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Lost and Found in Cuba, Part 5

FOF November 19, 2014 Lost and Found in Cuba

by Dennis Giardina

We walked down the same orchid-laden aisle of the greenhouse that we had walked down in October of 2012. To our great surprise and delight we were greeted by a colony of Bulbophyllum pachyrhachis, rat-tail orchids in full bloom, one of them bearing a swelling seed capsule! I don’t know about Mike but I couldn’t believe my eyes. No, I do know about Mike because I was standing right next to him. There were no “Touchdowns!” or any other excited exclamations. Our loquacious Park Biologist Mike Owen was speechless and so was I. I pounded his shoulder a couple of times as if to say, “Mike, can you believe this!”

The view from Rolando’s office above Soroa Botanical Garden

The view from Rolando’s office above Soroa Botanical Garden

We started to take pictures and then Dr. Rolando Perez, our host and the Director of Science of Soroa Botanical Garden, signaled to us to follow him. We did and what he showed us blew us away. There, dangling from a chunk of wood was Epidendrum acunae. In the space of about three and half minutes, we found both of Fakahatchee’s lost orchids! Mike and I attended the Orchid Restoration Conference, hoping only to tell the Cubans about our desire to find the lost orchids. Neither one of us expected to actually do it!

I went back to the Orquideario in May of 2013. I was very cryptic in my E-mail correspondence with Rolando during the intervening months. Although I never reminded him specifically to do so, I thought I made it abundantly clear to him before I left that I was coming back to collect that rat-tail seed capsule. I should have just asked him for it when we were there in October because I know he would have given it to me, but I erred on the side of caution. Ultimately, he did not remember to collect my seed capsule and the tiny, shriveled up seed pod that I did bring back with me, did not contain any viable seeds.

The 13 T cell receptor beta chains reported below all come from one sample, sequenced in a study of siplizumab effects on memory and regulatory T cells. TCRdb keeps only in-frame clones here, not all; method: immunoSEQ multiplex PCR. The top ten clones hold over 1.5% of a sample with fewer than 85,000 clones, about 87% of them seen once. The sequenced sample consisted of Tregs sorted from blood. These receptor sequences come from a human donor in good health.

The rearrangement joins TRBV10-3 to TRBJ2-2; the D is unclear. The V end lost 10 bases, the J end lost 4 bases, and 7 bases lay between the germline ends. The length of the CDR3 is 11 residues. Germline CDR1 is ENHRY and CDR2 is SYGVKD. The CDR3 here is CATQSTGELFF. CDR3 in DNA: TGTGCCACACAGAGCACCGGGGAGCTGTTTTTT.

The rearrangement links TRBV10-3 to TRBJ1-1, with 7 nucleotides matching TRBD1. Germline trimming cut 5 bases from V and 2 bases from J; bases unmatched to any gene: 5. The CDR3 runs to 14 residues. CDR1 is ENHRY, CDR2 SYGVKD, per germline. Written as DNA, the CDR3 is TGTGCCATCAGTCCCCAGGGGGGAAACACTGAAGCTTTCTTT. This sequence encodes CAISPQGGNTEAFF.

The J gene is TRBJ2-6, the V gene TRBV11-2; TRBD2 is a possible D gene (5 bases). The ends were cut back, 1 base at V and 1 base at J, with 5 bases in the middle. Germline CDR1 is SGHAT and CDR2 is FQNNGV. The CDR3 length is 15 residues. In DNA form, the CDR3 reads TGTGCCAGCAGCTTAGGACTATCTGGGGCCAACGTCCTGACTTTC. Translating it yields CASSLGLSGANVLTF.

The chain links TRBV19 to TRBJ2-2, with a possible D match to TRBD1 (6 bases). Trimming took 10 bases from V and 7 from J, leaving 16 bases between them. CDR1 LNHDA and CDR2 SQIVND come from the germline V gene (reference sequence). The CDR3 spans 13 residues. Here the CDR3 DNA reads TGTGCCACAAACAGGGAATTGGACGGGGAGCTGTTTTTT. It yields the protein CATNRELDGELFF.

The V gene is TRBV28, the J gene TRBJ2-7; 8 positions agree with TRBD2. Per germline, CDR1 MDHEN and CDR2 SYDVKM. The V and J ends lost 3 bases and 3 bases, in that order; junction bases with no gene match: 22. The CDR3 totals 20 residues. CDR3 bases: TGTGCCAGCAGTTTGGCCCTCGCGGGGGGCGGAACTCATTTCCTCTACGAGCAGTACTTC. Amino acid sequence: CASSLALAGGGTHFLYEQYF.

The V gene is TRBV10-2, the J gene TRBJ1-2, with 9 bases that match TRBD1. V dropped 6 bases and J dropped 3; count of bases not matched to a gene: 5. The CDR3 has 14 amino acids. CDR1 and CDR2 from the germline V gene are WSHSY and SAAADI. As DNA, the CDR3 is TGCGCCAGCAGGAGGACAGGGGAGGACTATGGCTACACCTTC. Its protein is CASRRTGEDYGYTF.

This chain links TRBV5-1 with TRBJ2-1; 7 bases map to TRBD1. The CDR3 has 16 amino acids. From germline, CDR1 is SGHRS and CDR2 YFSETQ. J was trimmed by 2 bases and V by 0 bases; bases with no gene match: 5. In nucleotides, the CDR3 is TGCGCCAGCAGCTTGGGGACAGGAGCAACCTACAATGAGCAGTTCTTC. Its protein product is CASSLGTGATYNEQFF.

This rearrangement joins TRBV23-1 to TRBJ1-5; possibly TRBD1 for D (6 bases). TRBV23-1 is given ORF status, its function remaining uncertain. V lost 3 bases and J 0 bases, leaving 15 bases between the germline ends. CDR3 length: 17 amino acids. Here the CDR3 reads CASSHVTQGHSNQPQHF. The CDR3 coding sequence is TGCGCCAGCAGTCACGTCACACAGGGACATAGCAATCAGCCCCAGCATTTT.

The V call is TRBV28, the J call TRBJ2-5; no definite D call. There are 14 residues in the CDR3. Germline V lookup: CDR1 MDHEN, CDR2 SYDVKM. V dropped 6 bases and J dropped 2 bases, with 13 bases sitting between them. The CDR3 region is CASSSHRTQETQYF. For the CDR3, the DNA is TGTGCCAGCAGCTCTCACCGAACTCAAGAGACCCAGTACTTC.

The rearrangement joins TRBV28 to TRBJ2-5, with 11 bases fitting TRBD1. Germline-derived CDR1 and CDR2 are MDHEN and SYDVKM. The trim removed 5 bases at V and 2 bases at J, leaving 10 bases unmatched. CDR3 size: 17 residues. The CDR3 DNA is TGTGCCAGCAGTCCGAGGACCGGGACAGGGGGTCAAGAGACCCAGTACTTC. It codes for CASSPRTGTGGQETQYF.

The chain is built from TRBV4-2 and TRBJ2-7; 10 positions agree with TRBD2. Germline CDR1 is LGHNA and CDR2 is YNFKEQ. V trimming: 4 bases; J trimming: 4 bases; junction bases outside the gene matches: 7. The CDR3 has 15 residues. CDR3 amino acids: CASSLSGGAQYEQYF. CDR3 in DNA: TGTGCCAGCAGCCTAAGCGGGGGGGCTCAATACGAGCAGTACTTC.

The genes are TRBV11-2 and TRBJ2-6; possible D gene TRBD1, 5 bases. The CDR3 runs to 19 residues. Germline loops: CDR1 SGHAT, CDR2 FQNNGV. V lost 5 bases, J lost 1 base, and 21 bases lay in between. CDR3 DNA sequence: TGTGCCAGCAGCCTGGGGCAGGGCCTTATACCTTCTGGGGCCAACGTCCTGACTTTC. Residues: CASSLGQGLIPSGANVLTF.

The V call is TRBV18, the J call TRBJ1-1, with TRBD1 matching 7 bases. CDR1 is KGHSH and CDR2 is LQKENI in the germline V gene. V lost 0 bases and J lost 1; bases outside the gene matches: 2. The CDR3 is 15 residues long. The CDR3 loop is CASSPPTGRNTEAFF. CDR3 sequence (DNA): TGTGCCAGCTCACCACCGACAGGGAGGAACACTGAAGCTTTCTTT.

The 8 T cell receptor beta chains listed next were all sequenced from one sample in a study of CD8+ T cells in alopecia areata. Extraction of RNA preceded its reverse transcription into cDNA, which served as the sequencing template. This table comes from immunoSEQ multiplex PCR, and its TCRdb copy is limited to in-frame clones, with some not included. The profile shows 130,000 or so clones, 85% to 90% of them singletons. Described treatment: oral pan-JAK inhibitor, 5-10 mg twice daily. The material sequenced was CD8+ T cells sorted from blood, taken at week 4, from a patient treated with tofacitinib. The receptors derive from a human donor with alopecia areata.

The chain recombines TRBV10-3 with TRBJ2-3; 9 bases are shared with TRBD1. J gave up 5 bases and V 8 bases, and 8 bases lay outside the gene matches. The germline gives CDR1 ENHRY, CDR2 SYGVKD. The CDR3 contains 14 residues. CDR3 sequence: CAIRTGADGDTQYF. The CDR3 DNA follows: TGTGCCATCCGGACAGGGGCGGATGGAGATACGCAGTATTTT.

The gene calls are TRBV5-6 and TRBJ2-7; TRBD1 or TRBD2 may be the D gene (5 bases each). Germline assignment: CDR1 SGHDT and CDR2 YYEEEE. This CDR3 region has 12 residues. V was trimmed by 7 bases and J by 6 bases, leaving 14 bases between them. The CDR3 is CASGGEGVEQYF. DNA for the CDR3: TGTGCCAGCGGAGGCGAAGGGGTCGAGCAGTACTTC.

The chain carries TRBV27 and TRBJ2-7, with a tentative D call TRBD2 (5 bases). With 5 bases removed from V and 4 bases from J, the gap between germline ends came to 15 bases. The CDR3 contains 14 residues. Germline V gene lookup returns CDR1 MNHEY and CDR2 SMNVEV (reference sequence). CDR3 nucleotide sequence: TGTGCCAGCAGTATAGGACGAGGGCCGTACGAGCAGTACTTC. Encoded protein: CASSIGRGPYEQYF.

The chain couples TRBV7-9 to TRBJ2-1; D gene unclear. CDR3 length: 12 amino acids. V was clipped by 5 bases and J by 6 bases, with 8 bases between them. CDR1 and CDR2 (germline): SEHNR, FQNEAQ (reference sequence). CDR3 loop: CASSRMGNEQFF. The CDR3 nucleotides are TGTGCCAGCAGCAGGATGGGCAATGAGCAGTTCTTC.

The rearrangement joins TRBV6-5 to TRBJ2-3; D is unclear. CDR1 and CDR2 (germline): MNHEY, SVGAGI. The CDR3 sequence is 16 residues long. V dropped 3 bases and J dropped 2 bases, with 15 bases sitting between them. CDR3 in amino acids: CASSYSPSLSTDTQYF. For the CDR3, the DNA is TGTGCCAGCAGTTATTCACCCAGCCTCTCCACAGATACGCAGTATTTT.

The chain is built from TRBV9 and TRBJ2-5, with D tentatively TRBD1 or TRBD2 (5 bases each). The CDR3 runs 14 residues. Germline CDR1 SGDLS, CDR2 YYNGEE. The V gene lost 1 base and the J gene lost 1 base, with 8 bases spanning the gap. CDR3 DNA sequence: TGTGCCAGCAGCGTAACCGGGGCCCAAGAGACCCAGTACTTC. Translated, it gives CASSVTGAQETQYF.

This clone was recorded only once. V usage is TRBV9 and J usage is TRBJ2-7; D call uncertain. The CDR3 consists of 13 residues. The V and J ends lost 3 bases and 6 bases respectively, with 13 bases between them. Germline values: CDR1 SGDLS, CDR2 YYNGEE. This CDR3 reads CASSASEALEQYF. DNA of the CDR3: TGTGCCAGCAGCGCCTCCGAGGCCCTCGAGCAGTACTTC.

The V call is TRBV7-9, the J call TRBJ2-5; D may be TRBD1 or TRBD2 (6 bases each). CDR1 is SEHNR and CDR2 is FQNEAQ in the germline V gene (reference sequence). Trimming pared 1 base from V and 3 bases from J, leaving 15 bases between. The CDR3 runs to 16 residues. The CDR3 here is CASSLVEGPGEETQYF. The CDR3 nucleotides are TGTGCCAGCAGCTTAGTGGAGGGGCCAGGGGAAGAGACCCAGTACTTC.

Leading up to this trip, I kept my expectations very low. Good thing, because even though it was a few weeks later than when we were there the previous year, when we reached the group of rat-tail orchids, the one or two that were in flower did not have any seed capsules. We eventually made our way around the corner to inspect the Epidendrum  acuane  and  we  couldn’t  find  it.  We spent an hour looking around the main greenhouse, then we searched several others and we never did find it. Rolando assured me that his daughter Yunelis would know where it was but for the moment, at least, this orchid was lost in Cuba as well!

Macradenia lutescens flower

Macradenia lutescens flower

During our search for the missing Epidendrum acuane, we came across two other notable species, Macradenia lutescens and Brassia caudata, Florida’s East Coast lost orchids. These two species were documented in the early part of the 20th  Century, growing in a few of the larger tropical hammocks in the Eastern Everglades in Miami-Dade County. Soon thereafter they were over collected and by 1970’s, they were gone.

Brassia caudata

Brassia caudata